— Pencils down for the SAT subject tests and optional essay. In another sea change to standardized testing, the College Board is scrapping them — and it’s developing a “more flexible SAT” that will be delivered digitally.


— The Museum of London has added the “Baby Trump” protest balloon — which depicts Trump as a screaming orange-colored infant — to its collection as an artifact from the protests that greeted him when he visited the city in 2018.


— Here are the celebrities participating in Biden’s Hollywood-heavy inauguration.

Netflix broke its record for added subscribers in 2020, gaining 37 million and for the first time surpassing 200 million worldwide — but rivals such as Disney+ are gaining ground.

— So long, CBS All Access. Hello, Paramount+. ViacomCBS’ rebranding effort comes as the New York media giant faces an increasingly competitive landscape of streaming services.

— HBO Max’s heist dramedy “Locked Down” was conceived and shot during the pandemic. Here’s how they made it happen.


— Iconic magazines Ebony and Jet are aiming for a comeback. Leading the effort is Michele Ghee, who’s taking over as chief executive after the publications were purchased out of bankruptcy by former NBA player Ulysses “Junior” Bridgeman and his family.


Parler, the social network popular with the alt-right and conspiracy theorists, has reappeared with the help of a Russian-owned web security service.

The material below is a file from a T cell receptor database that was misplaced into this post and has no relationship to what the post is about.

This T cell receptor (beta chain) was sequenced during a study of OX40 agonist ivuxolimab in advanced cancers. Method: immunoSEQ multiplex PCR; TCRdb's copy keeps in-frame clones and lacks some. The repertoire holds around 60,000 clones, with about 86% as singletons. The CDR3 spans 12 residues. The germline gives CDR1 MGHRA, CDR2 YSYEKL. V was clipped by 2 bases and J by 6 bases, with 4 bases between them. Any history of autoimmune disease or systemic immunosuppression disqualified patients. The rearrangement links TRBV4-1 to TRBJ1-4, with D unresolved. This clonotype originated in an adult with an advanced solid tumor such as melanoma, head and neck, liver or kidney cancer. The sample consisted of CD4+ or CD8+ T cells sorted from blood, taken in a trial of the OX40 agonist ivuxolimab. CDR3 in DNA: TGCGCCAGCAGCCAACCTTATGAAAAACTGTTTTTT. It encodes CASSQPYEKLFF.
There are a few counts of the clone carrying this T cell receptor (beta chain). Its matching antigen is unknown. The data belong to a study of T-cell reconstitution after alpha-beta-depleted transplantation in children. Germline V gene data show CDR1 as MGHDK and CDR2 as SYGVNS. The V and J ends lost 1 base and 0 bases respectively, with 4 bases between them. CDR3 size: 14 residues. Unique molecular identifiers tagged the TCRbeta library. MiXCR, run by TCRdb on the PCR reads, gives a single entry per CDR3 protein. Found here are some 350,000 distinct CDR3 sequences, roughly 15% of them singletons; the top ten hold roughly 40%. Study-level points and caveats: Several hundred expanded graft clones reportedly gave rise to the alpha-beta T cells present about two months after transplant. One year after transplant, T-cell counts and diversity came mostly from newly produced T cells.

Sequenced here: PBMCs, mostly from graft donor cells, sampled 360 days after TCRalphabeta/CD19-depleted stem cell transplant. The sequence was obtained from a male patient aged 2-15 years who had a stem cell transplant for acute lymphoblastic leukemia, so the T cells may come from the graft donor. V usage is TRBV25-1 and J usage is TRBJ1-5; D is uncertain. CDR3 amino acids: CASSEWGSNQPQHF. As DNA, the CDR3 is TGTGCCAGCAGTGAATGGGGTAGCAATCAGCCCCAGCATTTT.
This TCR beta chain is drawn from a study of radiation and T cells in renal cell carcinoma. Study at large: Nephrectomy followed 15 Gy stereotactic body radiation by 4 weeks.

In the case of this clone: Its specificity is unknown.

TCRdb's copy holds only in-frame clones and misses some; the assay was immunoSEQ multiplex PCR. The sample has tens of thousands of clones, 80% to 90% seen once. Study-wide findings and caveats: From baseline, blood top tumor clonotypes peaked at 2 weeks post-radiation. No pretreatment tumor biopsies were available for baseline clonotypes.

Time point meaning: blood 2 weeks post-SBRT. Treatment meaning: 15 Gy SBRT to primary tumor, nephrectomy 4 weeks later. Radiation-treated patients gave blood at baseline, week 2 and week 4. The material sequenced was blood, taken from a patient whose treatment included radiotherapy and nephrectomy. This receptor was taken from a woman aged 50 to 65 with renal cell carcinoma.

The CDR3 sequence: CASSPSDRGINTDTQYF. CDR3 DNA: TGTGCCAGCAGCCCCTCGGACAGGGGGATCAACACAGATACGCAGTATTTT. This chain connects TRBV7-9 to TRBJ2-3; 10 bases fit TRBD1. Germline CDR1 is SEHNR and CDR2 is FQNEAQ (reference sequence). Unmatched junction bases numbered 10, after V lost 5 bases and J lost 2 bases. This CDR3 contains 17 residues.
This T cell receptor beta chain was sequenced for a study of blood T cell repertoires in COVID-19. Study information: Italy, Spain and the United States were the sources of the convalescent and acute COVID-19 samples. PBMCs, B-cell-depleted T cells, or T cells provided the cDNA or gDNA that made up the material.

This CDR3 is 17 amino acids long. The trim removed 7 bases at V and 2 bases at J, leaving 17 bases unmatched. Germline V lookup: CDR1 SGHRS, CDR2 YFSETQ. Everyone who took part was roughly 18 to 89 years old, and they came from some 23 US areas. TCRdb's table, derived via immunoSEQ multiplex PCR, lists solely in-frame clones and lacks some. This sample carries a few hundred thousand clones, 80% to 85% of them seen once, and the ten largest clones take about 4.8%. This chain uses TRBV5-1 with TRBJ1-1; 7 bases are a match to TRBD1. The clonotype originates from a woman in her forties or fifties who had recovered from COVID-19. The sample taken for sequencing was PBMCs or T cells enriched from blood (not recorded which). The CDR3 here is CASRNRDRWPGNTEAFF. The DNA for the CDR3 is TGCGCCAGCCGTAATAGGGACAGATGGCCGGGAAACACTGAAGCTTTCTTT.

— Although Trump utterly failed to cut prescription drug prices, Biden could do better — and a House bill could offer him a road map, columnist Michael Hiltzik writes.


— Dodgers Hall of Fame pitcher Don Sutton, whose uniform number was the last one retired by the team, has died at 75.

— The pandemic has changed almost all aspects of UCLA gymnastics’ training regimen as the team nears its season opener Saturday — but it also reinforced the Bruins’ commitment to training with joy and gratitude.

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— Elected officials in L.A. and other California cities want to require supplemental “hero pay” for some essential workers, but not all, The Times’ editorial board writes. Why should supermarket cashiers qualify while Amazon warehouse and meatpacking plant workers don’t?


— We need a Jan. 6 Commission to investigate the attack on the U.S. Capitol, examine security failures, analyze whether it could portend other attacks to come and make recommendations to prevent them, writes Brian Michael Jenkins, a terrorism researcher with Rand Corp.


Ta-Nehisi Coates asks: Now is America ready to talk about how Trump’s presidency happened? (The Atlantic)

— When the plastic surgeon is a social media influencer, who owns the story of what happens under the knife? (Wired)


President Trump was removed from Twitter, Facebook and even the gaming platform Twitch. Pennsylvania’s Lehigh University revoked an honorary degree in the wake of the insurgency at the Capitol. Now, Trump faces a new indignity: potential expulsion from SAG-AFTRA, Hollywood’s biggest union.